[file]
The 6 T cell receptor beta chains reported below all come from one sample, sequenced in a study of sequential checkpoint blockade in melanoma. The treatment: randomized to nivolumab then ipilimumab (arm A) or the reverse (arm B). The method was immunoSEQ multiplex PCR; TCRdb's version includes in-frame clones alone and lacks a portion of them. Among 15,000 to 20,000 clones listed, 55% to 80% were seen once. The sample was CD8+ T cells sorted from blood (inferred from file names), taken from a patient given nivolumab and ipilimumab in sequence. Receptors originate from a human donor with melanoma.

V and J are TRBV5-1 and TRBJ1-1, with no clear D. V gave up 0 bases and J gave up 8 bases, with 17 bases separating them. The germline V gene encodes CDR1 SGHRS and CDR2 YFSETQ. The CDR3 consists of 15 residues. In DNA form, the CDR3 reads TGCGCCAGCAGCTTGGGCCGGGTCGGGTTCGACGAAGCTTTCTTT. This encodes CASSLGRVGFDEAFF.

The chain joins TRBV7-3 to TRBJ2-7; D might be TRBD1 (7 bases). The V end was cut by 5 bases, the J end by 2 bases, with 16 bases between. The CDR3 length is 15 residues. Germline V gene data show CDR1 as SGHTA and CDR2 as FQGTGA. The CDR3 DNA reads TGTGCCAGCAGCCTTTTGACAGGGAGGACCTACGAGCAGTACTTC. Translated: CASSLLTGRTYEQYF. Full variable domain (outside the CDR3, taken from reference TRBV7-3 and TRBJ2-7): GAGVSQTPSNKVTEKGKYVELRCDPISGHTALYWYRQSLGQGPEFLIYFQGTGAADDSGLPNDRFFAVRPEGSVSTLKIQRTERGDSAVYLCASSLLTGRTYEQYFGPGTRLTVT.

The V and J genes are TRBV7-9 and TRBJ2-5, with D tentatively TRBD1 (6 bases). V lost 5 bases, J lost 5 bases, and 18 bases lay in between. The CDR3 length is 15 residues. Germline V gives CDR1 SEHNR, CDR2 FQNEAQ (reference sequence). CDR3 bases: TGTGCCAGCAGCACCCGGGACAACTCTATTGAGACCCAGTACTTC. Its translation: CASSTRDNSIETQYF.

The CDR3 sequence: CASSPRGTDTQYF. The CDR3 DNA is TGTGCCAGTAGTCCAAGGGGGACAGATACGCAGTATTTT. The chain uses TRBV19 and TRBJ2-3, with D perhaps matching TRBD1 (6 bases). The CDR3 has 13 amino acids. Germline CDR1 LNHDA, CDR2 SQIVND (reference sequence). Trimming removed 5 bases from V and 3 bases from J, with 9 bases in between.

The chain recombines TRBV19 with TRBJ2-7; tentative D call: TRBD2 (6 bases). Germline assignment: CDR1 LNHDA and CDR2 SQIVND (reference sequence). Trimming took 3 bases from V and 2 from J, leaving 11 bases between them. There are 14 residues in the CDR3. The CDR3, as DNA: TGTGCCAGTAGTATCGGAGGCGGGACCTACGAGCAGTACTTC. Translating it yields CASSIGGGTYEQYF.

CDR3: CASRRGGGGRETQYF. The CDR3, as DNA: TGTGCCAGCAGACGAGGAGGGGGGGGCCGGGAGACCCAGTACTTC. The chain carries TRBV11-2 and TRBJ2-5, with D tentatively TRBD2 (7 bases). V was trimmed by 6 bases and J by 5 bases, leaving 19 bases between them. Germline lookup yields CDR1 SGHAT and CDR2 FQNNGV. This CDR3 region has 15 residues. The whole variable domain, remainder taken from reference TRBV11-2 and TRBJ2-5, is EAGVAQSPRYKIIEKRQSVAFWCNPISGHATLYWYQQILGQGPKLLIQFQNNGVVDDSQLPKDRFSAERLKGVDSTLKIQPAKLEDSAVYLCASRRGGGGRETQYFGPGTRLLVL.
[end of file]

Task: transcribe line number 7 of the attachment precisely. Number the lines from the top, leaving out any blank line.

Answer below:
CDR3: CASRRGGGGRETQYF. The CDR3, as DNA: TGTGCCAGCAGACGAGGAGGGGGGGGCCGGGAGACCCAGTACTTC. The chain carries TRBV11-2 and TRBJ2-5, with D tentatively TRBD2 (7 bases). V was trimmed by 6 bases and J by 5 bases, leaving 19 bases between them. Germline lookup yields CDR1 SGHAT and CDR2 FQNNGV. This CDR3 region has 15 residues. The whole variable domain, remainder taken from reference TRBV11-2 and TRBJ2-5, is EAGVAQSPRYKIIEKRQSVAFWCNPISGHATLYWYQQILGQGPKLLIQFQNNGVVDDSQLPKDRFSAERLKGVDSTLKIQPAKLEDSAVYLCASRRGGGGRETQYFGPGTRLLVL.